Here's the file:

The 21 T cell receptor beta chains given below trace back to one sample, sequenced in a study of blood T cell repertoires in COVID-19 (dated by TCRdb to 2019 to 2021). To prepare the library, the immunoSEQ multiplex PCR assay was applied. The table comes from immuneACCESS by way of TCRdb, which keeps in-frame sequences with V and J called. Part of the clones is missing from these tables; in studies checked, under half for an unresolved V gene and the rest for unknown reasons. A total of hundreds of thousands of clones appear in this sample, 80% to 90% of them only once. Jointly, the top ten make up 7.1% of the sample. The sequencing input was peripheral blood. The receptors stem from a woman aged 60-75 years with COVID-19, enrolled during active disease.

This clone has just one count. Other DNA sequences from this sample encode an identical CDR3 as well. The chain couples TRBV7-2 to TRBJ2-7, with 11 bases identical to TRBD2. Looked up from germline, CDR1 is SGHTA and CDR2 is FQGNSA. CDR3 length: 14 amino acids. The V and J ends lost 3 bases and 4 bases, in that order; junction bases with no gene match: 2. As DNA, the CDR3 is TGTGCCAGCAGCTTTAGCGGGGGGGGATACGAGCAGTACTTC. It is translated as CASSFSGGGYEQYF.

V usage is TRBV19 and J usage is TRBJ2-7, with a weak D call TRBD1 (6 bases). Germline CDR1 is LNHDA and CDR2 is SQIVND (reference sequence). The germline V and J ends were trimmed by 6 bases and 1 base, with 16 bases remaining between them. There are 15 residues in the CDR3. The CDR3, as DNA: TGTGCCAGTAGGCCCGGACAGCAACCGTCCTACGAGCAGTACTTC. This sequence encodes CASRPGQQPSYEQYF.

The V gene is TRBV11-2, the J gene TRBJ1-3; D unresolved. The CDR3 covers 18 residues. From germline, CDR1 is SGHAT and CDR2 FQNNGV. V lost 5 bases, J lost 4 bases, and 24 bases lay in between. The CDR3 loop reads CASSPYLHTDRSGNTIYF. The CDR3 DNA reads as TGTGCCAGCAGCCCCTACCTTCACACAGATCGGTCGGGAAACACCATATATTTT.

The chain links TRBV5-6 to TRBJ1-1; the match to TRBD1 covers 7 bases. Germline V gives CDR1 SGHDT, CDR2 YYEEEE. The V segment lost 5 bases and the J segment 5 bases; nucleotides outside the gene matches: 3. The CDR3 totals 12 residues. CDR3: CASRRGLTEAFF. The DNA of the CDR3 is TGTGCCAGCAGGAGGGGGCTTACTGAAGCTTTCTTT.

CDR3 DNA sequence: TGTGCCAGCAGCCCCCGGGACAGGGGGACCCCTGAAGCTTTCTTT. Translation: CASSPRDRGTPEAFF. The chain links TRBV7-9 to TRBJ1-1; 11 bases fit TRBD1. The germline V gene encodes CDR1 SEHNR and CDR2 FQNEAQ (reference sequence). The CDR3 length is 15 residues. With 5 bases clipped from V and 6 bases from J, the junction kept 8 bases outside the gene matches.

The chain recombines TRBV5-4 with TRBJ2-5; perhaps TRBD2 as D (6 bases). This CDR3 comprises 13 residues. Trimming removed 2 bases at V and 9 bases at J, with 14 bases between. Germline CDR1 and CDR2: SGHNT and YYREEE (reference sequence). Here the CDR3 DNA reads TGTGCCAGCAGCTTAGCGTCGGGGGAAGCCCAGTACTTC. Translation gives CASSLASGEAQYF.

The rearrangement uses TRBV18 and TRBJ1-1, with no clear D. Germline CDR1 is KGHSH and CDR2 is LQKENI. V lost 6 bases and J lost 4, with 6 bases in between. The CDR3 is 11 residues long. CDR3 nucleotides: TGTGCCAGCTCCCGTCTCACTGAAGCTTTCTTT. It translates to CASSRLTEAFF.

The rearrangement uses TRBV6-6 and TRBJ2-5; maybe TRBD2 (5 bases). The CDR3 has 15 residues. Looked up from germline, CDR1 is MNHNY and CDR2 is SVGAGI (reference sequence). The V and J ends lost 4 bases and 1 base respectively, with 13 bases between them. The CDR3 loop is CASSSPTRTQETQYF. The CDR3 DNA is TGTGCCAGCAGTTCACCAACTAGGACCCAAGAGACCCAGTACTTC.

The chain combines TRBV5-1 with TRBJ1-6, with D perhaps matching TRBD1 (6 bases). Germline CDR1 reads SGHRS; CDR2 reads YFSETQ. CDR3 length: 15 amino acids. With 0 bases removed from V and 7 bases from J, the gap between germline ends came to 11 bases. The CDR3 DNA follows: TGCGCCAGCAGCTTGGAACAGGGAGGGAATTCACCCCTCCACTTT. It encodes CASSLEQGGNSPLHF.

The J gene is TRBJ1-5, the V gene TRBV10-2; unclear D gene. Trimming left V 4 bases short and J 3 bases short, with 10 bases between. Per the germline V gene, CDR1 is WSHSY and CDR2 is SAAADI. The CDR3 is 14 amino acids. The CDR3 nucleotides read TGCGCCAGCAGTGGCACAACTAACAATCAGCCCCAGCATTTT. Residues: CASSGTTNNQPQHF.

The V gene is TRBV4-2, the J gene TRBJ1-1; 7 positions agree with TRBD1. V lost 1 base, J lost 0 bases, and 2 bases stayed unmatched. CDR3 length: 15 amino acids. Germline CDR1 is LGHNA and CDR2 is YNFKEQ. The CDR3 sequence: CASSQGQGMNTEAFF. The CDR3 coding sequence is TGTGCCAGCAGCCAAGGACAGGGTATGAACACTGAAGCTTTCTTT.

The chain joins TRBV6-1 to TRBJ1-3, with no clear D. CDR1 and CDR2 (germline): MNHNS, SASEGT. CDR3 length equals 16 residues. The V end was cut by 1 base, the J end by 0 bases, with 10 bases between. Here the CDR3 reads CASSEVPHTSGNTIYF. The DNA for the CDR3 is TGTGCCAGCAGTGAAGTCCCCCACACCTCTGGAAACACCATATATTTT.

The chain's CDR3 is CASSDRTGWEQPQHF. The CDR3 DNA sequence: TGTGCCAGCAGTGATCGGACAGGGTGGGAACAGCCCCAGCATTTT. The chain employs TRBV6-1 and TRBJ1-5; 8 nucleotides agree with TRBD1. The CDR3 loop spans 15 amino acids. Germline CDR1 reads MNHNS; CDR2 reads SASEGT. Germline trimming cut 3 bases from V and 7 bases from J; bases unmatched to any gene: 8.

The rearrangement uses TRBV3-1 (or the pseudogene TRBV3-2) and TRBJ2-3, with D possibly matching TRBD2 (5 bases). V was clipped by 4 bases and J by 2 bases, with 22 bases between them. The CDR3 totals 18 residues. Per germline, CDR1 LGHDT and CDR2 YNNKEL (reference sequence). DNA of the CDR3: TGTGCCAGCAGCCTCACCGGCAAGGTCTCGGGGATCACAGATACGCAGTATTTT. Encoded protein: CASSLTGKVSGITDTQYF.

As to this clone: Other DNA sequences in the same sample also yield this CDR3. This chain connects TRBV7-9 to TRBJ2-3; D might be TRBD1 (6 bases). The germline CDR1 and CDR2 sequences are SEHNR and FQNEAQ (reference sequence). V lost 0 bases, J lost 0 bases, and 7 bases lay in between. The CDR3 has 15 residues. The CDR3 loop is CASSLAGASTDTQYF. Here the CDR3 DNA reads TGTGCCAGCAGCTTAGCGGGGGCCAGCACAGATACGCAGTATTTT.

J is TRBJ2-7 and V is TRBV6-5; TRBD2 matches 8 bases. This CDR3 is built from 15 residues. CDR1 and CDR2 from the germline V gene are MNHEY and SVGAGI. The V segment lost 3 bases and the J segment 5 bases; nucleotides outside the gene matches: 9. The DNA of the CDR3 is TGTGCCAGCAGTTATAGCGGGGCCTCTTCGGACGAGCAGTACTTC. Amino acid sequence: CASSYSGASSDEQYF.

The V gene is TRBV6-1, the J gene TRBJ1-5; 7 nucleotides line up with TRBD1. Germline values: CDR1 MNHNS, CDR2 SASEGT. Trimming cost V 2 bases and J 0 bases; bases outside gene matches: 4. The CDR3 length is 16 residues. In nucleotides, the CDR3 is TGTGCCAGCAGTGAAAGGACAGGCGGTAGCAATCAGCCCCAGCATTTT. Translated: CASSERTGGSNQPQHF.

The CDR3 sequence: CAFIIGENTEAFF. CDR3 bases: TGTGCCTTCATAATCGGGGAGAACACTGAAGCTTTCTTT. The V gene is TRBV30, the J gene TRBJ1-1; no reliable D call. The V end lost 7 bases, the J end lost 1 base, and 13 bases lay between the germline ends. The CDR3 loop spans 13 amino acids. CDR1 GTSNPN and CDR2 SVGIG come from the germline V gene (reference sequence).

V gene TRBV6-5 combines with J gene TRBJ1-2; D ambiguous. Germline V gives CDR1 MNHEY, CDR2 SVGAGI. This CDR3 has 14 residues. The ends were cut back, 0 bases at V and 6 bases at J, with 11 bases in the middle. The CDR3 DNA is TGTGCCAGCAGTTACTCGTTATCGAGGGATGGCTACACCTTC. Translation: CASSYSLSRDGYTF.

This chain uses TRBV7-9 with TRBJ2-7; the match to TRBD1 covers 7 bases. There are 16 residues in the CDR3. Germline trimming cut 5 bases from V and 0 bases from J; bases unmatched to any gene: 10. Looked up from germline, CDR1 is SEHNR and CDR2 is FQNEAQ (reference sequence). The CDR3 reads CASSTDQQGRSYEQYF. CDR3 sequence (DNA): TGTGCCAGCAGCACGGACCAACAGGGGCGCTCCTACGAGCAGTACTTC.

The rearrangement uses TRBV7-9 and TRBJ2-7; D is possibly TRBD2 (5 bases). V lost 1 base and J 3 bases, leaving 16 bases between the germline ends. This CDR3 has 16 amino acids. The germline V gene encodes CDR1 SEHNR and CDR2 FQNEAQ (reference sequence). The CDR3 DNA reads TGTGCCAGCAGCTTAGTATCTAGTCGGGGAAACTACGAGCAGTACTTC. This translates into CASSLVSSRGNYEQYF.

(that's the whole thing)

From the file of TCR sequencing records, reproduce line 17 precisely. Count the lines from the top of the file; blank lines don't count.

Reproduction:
J is TRBJ2-7 and V is TRBV6-5; TRBD2 matches 8 bases. This CDR3 is built from 15 residues. CDR1 and CDR2 from the germline V gene are MNHEY and SVGAGI. The V segment lost 3 bases and the J segment 5 bases; nucleotides outside the gene matches: 9. The DNA of the CDR3 is TGTGCCAGCAGTTATAGCGGGGCCTCTTCGGACGAGCAGTACTTC. Amino acid sequence: CASSYSGASSDEQYF.